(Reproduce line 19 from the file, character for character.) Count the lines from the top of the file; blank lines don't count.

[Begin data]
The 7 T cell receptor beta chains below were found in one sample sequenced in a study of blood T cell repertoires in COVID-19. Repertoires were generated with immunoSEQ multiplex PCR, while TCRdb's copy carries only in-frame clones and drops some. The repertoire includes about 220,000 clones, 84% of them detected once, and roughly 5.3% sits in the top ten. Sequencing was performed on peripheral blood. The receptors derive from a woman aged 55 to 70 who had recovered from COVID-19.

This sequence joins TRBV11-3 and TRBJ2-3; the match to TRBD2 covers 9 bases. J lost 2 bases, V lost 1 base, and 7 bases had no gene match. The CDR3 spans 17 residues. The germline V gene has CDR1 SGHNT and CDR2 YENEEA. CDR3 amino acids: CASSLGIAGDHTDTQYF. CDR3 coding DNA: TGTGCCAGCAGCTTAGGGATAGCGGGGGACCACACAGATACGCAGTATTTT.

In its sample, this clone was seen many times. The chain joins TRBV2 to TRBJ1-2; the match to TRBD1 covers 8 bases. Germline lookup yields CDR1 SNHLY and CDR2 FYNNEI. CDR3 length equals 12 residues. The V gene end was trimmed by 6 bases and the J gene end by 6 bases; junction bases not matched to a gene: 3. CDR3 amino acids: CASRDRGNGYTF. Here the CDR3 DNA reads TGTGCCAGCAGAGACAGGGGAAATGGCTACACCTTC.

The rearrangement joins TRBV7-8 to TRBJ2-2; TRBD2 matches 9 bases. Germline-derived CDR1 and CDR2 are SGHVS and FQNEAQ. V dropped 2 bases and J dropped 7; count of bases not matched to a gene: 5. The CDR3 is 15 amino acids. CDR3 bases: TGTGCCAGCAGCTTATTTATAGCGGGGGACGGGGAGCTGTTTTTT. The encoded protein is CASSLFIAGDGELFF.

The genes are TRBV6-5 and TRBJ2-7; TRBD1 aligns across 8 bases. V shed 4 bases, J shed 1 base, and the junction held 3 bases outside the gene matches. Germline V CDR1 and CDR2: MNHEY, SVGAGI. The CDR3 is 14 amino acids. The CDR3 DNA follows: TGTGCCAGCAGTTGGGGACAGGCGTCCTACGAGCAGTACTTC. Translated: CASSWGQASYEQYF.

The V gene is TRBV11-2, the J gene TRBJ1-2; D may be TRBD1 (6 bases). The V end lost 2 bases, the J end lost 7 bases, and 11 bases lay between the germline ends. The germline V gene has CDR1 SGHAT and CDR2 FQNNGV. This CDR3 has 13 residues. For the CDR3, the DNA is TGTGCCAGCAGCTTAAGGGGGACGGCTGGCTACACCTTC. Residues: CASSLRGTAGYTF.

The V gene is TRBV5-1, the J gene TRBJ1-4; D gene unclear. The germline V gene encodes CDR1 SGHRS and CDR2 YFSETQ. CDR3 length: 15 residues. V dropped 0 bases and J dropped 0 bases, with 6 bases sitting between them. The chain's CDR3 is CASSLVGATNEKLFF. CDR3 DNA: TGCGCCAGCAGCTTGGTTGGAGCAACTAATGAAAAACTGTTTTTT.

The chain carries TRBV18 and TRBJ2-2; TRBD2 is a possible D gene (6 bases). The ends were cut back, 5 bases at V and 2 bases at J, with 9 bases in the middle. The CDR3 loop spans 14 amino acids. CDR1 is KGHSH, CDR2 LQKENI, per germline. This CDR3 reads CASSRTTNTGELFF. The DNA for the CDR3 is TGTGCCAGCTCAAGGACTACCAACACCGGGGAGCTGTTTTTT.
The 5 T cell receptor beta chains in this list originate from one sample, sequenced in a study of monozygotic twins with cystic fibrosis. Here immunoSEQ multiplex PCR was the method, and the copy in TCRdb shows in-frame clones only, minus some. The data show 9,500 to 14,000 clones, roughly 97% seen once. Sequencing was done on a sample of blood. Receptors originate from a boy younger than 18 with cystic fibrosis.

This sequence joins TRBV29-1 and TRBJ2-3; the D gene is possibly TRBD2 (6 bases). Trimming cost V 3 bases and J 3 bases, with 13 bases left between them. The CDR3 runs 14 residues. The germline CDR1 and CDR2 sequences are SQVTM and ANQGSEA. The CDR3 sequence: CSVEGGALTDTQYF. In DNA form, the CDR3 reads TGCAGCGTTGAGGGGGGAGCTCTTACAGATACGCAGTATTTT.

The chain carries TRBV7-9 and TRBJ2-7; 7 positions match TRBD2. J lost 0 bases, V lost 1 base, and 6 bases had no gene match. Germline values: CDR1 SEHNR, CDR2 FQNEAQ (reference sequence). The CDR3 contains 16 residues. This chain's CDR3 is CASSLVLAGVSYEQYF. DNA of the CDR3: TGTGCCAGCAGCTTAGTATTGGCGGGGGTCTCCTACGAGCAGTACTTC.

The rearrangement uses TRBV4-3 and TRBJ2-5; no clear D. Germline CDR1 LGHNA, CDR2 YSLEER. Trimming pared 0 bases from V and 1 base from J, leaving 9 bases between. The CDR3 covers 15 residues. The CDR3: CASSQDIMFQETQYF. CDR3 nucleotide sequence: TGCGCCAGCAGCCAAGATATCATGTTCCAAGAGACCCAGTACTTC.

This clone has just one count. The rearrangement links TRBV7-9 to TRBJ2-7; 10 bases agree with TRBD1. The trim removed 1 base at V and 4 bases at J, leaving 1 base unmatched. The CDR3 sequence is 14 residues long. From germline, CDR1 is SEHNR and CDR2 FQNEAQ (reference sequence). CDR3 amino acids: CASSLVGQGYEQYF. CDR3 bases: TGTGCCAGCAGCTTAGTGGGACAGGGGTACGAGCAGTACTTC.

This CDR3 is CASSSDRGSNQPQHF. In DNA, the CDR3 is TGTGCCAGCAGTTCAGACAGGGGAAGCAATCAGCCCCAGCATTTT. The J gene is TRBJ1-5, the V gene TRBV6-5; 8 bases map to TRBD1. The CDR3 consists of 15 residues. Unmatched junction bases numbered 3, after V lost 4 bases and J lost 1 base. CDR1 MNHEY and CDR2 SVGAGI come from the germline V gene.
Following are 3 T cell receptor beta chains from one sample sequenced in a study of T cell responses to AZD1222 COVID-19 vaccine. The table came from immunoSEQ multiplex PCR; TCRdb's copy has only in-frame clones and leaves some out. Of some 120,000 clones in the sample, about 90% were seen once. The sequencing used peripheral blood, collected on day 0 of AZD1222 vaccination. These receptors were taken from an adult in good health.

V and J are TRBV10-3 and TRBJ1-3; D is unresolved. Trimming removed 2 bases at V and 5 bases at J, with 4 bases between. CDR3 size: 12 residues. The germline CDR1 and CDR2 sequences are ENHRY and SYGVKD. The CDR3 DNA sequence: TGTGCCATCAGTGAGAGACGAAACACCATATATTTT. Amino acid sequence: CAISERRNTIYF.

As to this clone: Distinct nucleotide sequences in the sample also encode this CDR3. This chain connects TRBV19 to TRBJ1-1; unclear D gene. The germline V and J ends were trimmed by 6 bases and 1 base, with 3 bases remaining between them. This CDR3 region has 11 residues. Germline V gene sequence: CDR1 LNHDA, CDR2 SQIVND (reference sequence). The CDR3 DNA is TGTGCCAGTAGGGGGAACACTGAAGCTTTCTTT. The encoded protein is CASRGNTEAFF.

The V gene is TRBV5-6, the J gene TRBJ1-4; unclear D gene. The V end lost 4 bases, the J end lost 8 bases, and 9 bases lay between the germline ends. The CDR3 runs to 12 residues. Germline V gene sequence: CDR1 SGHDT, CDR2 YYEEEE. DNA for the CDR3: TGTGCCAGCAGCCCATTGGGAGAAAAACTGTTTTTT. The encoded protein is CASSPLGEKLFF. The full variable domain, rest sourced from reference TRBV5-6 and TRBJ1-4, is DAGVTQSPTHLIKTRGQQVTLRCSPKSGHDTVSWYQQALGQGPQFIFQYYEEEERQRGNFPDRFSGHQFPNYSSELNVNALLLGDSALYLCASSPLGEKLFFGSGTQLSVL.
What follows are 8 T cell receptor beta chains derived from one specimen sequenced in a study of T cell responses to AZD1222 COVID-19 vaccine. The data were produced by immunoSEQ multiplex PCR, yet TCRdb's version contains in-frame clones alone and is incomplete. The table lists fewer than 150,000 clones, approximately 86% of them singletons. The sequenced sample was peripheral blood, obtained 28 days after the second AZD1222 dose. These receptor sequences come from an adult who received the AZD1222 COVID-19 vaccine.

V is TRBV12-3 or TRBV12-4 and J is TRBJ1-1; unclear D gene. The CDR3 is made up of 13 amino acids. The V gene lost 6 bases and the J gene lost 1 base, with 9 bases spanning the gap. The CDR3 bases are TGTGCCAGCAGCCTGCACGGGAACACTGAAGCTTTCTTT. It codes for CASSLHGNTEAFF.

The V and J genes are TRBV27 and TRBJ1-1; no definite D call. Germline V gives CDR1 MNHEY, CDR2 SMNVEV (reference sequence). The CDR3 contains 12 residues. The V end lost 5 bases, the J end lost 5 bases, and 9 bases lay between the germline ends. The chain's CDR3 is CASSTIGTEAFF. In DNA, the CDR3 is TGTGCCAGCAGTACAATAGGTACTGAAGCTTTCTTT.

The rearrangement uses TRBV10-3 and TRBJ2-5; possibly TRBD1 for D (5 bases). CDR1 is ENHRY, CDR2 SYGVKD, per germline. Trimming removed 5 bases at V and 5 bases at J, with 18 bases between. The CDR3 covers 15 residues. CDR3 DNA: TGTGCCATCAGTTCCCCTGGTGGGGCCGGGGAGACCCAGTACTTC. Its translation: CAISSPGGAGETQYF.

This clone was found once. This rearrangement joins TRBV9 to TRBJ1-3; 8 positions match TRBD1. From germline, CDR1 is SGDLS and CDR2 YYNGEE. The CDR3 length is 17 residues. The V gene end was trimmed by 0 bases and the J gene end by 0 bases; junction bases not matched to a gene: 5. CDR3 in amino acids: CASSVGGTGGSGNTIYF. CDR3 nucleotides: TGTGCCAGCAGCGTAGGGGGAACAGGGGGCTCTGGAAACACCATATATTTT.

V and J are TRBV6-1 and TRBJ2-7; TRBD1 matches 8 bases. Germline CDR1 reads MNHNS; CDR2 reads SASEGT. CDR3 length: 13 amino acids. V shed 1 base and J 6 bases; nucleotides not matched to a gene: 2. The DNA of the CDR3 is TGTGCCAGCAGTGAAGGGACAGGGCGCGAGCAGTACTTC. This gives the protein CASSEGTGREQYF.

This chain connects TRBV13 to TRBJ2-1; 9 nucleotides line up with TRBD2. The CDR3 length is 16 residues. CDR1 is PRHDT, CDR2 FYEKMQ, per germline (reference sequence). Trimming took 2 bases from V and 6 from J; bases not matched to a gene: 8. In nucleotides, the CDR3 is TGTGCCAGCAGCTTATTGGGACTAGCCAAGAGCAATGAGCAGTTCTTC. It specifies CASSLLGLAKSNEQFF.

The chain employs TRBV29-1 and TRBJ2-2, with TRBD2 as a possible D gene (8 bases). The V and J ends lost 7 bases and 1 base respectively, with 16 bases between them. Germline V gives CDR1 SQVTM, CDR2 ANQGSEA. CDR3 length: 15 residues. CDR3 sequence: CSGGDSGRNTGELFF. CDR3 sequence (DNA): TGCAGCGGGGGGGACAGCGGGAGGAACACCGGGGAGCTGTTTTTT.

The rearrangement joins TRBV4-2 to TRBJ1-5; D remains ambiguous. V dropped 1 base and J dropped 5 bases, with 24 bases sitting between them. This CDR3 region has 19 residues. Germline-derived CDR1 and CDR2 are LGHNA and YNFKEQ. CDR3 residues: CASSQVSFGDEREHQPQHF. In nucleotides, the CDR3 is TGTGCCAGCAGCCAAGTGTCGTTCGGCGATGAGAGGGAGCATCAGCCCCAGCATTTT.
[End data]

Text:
What follows are 8 T cell receptor beta chains derived from one specimen sequenced in a study of T cell responses to AZD1222 COVID-19 vaccine. The data were produced by immunoSEQ multiplex PCR, yet TCRdb's version contains in-frame clones alone and is incomplete. The table lists fewer than 150,000 clones, approximately 86% of them singletons. The sequenced sample was peripheral blood, obtained 28 days after the second AZD1222 dose. These receptor sequences come from an adult who received the AZD1222 COVID-19 vaccine.